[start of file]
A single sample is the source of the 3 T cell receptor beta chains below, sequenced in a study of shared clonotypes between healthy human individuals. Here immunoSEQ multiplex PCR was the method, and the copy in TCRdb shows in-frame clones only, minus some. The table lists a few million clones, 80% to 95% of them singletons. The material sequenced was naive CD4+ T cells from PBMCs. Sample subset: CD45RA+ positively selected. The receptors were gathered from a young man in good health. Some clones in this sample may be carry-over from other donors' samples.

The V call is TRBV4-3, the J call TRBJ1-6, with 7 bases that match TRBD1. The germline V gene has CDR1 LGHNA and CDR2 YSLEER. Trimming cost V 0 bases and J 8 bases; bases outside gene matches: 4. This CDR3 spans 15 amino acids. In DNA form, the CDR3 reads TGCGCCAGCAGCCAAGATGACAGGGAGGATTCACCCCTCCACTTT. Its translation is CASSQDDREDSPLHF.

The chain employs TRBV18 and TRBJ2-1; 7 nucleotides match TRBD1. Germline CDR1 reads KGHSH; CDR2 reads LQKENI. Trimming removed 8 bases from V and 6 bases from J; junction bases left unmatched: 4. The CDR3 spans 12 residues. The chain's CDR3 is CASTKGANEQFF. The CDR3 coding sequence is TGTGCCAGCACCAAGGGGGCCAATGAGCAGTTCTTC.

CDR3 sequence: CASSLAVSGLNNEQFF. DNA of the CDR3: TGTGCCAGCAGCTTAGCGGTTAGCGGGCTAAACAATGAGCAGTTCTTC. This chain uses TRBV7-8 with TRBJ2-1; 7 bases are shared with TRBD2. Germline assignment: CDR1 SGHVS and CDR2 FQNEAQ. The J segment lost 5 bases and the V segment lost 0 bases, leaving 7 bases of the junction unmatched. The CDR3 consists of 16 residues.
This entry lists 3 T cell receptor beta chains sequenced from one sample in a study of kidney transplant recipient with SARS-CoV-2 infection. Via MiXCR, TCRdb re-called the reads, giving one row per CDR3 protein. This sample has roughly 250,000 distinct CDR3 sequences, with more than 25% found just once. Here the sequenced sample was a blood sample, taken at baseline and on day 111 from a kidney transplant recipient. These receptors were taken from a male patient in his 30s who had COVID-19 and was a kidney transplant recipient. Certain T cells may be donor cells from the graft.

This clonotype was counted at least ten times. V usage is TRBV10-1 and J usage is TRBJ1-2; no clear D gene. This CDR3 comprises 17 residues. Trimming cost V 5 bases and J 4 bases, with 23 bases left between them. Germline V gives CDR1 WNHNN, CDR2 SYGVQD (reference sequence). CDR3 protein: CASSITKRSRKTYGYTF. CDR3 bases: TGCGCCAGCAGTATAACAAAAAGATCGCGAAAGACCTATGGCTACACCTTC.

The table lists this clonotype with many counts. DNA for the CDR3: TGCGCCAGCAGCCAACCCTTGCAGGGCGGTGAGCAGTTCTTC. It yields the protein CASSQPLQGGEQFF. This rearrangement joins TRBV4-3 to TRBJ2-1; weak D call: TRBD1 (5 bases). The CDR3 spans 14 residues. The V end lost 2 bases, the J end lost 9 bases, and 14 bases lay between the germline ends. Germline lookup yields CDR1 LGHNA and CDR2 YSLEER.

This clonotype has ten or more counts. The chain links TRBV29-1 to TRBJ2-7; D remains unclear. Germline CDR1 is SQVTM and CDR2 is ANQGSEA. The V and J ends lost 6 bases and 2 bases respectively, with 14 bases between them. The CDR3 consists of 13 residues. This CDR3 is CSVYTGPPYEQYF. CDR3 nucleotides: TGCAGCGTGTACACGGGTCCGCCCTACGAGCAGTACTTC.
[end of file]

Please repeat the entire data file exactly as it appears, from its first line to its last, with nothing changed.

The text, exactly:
A single sample is the source of the 3 T cell receptor beta chains below, sequenced in a study of shared clonotypes between healthy human individuals. Here immunoSEQ multiplex PCR was the method, and the copy in TCRdb shows in-frame clones only, minus some. The table lists a few million clones, 80% to 95% of them singletons. The material sequenced was naive CD4+ T cells from PBMCs. Sample subset: CD45RA+ positively selected. The receptors were gathered from a young man in good health. Some clones in this sample may be carry-over from other donors' samples.

The V call is TRBV4-3, the J call TRBJ1-6, with 7 bases that match TRBD1. The germline V gene has CDR1 LGHNA and CDR2 YSLEER. Trimming cost V 0 bases and J 8 bases; bases outside gene matches: 4. This CDR3 spans 15 amino acids. In DNA form, the CDR3 reads TGCGCCAGCAGCCAAGATGACAGGGAGGATTCACCCCTCCACTTT. Its translation is CASSQDDREDSPLHF.

The chain employs TRBV18 and TRBJ2-1; 7 nucleotides match TRBD1. Germline CDR1 reads KGHSH; CDR2 reads LQKENI. Trimming removed 8 bases from V and 6 bases from J; junction bases left unmatched: 4. The CDR3 spans 12 residues. The chain's CDR3 is CASTKGANEQFF. The CDR3 coding sequence is TGTGCCAGCACCAAGGGGGCCAATGAGCAGTTCTTC.

CDR3 sequence: CASSLAVSGLNNEQFF. DNA of the CDR3: TGTGCCAGCAGCTTAGCGGTTAGCGGGCTAAACAATGAGCAGTTCTTC. This chain uses TRBV7-8 with TRBJ2-1; 7 bases are shared with TRBD2. Germline assignment: CDR1 SGHVS and CDR2 FQNEAQ. The J segment lost 5 bases and the V segment lost 0 bases, leaving 7 bases of the junction unmatched. The CDR3 consists of 16 residues.
This entry lists 3 T cell receptor beta chains sequenced from one sample in a study of kidney transplant recipient with SARS-CoV-2 infection. Via MiXCR, TCRdb re-called the reads, giving one row per CDR3 protein. This sample has roughly 250,000 distinct CDR3 sequences, with more than 25% found just once. Here the sequenced sample was a blood sample, taken at baseline and on day 111 from a kidney transplant recipient. These receptors were taken from a male patient in his 30s who had COVID-19 and was a kidney transplant recipient. Certain T cells may be donor cells from the graft.

This clonotype was counted at least ten times. V usage is TRBV10-1 and J usage is TRBJ1-2; no clear D gene. This CDR3 comprises 17 residues. Trimming cost V 5 bases and J 4 bases, with 23 bases left between them. Germline V gives CDR1 WNHNN, CDR2 SYGVQD (reference sequence). CDR3 protein: CASSITKRSRKTYGYTF. CDR3 bases: TGCGCCAGCAGTATAACAAAAAGATCGCGAAAGACCTATGGCTACACCTTC.

The table lists this clonotype with many counts. DNA for the CDR3: TGCGCCAGCAGCCAACCCTTGCAGGGCGGTGAGCAGTTCTTC. It yields the protein CASSQPLQGGEQFF. This rearrangement joins TRBV4-3 to TRBJ2-1; weak D call: TRBD1 (5 bases). The CDR3 spans 14 residues. The V end lost 2 bases, the J end lost 9 bases, and 14 bases lay between the germline ends. Germline lookup yields CDR1 LGHNA and CDR2 YSLEER.

This clonotype has ten or more counts. The chain links TRBV29-1 to TRBJ2-7; D remains unclear. Germline CDR1 is SQVTM and CDR2 is ANQGSEA. The V and J ends lost 6 bases and 2 bases respectively, with 14 bases between them. The CDR3 consists of 13 residues. This CDR3 is CSVYTGPPYEQYF. CDR3 nucleotides: TGCAGCGTGTACACGGGTCCGCCCTACGAGCAGTACTTC.